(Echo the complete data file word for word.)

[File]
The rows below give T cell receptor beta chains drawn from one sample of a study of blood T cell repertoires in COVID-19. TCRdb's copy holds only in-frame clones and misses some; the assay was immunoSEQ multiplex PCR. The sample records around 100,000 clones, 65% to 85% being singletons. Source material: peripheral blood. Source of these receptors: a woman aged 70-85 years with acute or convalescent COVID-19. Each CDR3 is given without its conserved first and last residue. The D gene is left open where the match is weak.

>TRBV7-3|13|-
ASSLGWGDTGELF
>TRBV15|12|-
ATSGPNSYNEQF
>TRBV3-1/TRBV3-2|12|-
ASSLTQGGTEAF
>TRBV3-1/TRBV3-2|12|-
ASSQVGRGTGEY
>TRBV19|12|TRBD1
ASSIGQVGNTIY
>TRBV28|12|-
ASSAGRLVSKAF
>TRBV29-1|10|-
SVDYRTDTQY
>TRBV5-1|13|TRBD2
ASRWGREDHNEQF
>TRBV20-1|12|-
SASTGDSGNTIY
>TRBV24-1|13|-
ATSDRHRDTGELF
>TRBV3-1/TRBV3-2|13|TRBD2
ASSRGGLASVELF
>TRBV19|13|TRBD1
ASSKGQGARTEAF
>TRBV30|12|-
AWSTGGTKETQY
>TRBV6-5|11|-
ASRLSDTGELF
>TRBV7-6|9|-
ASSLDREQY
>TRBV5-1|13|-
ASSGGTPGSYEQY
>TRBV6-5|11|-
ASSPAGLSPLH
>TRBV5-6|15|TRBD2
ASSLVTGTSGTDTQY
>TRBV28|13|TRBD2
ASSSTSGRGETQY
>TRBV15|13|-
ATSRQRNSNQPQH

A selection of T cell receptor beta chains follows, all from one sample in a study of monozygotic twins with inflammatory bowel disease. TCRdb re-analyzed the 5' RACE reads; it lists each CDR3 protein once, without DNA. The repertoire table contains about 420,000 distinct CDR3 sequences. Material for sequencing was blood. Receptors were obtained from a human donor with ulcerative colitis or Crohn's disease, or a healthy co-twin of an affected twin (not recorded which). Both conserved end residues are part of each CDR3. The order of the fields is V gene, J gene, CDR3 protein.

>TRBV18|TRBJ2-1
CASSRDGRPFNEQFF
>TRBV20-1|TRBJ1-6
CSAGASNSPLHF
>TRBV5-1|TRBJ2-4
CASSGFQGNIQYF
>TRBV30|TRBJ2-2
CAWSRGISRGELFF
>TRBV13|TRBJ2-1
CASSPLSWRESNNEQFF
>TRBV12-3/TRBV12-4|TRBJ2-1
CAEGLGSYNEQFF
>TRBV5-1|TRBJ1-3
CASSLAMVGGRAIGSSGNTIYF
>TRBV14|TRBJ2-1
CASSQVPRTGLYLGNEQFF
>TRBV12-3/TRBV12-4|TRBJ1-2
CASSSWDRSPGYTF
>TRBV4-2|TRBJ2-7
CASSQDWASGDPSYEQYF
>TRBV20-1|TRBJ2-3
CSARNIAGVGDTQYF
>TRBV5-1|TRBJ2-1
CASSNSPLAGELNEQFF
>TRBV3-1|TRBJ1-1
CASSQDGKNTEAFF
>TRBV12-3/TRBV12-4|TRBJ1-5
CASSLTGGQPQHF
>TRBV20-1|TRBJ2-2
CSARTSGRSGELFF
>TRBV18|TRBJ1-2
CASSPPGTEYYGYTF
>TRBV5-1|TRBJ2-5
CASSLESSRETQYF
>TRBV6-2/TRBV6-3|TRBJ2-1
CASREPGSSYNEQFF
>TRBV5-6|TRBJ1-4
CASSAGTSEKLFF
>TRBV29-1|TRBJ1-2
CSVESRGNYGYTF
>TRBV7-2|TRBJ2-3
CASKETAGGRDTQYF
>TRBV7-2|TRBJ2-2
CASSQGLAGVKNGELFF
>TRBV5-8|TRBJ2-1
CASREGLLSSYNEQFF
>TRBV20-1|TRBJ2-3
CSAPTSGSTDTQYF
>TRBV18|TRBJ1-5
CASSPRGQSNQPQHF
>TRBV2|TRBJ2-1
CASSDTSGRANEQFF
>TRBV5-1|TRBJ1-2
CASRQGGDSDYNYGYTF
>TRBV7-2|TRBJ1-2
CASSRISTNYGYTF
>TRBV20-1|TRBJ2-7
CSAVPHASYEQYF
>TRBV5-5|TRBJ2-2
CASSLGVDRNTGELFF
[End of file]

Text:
The rows below give T cell receptor beta chains drawn from one sample of a study of blood T cell repertoires in COVID-19. TCRdb's copy holds only in-frame clones and misses some; the assay was immunoSEQ multiplex PCR. The sample records around 100,000 clones, 65% to 85% being singletons. Source material: peripheral blood. Source of these receptors: a woman aged 70-85 years with acute or convalescent COVID-19. Each CDR3 is given without its conserved first and last residue. The D gene is left open where the match is weak.

>TRBV7-3|13|-
ASSLGWGDTGELF
>TRBV15|12|-
ATSGPNSYNEQF
>TRBV3-1/TRBV3-2|12|-
ASSLTQGGTEAF
>TRBV3-1/TRBV3-2|12|-
ASSQVGRGTGEY
>TRBV19|12|TRBD1
ASSIGQVGNTIY
>TRBV28|12|-
ASSAGRLVSKAF
>TRBV29-1|10|-
SVDYRTDTQY
>TRBV5-1|13|TRBD2
ASRWGREDHNEQF
>TRBV20-1|12|-
SASTGDSGNTIY
>TRBV24-1|13|-
ATSDRHRDTGELF
>TRBV3-1/TRBV3-2|13|TRBD2
ASSRGGLASVELF
>TRBV19|13|TRBD1
ASSKGQGARTEAF
>TRBV30|12|-
AWSTGGTKETQY
>TRBV6-5|11|-
ASRLSDTGELF
>TRBV7-6|9|-
ASSLDREQY
>TRBV5-1|13|-
ASSGGTPGSYEQY
>TRBV6-5|11|-
ASSPAGLSPLH
>TRBV5-6|15|TRBD2
ASSLVTGTSGTDTQY
>TRBV28|13|TRBD2
ASSSTSGRGETQY
>TRBV15|13|-
ATSRQRNSNQPQH

A selection of T cell receptor beta chains follows, all from one sample in a study of monozygotic twins with inflammatory bowel disease. TCRdb re-analyzed the 5' RACE reads; it lists each CDR3 protein once, without DNA. The repertoire table contains about 420,000 distinct CDR3 sequences. Material for sequencing was blood. Receptors were obtained from a human donor with ulcerative colitis or Crohn's disease, or a healthy co-twin of an affected twin (not recorded which). Both conserved end residues are part of each CDR3. The order of the fields is V gene, J gene, CDR3 protein.

>TRBV18|TRBJ2-1
CASSRDGRPFNEQFF
>TRBV20-1|TRBJ1-6
CSAGASNSPLHF
>TRBV5-1|TRBJ2-4
CASSGFQGNIQYF
>TRBV30|TRBJ2-2
CAWSRGISRGELFF
>TRBV13|TRBJ2-1
CASSPLSWRESNNEQFF
>TRBV12-3/TRBV12-4|TRBJ2-1
CAEGLGSYNEQFF
>TRBV5-1|TRBJ1-3
CASSLAMVGGRAIGSSGNTIYF
>TRBV14|TRBJ2-1
CASSQVPRTGLYLGNEQFF
>TRBV12-3/TRBV12-4|TRBJ1-2
CASSSWDRSPGYTF
>TRBV4-2|TRBJ2-7
CASSQDWASGDPSYEQYF
>TRBV20-1|TRBJ2-3
CSARNIAGVGDTQYF
>TRBV5-1|TRBJ2-1
CASSNSPLAGELNEQFF
>TRBV3-1|TRBJ1-1
CASSQDGKNTEAFF
>TRBV12-3/TRBV12-4|TRBJ1-5
CASSLTGGQPQHF
>TRBV20-1|TRBJ2-2
CSARTSGRSGELFF
>TRBV18|TRBJ1-2
CASSPPGTEYYGYTF
>TRBV5-1|TRBJ2-5
CASSLESSRETQYF
>TRBV6-2/TRBV6-3|TRBJ2-1
CASREPGSSYNEQFF
>TRBV5-6|TRBJ1-4
CASSAGTSEKLFF
>TRBV29-1|TRBJ1-2
CSVESRGNYGYTF
>TRBV7-2|TRBJ2-3
CASKETAGGRDTQYF
>TRBV7-2|TRBJ2-2
CASSQGLAGVKNGELFF
>TRBV5-8|TRBJ2-1
CASREGLLSSYNEQFF
>TRBV20-1|TRBJ2-3
CSAPTSGSTDTQYF
>TRBV18|TRBJ1-5
CASSPRGQSNQPQHF
>TRBV2|TRBJ2-1
CASSDTSGRANEQFF
>TRBV5-1|TRBJ1-2
CASRQGGDSDYNYGYTF
>TRBV7-2|TRBJ1-2
CASSRISTNYGYTF
>TRBV20-1|TRBJ2-7
CSAVPHASYEQYF
>TRBV5-5|TRBJ2-2
CASSLGVDRNTGELFF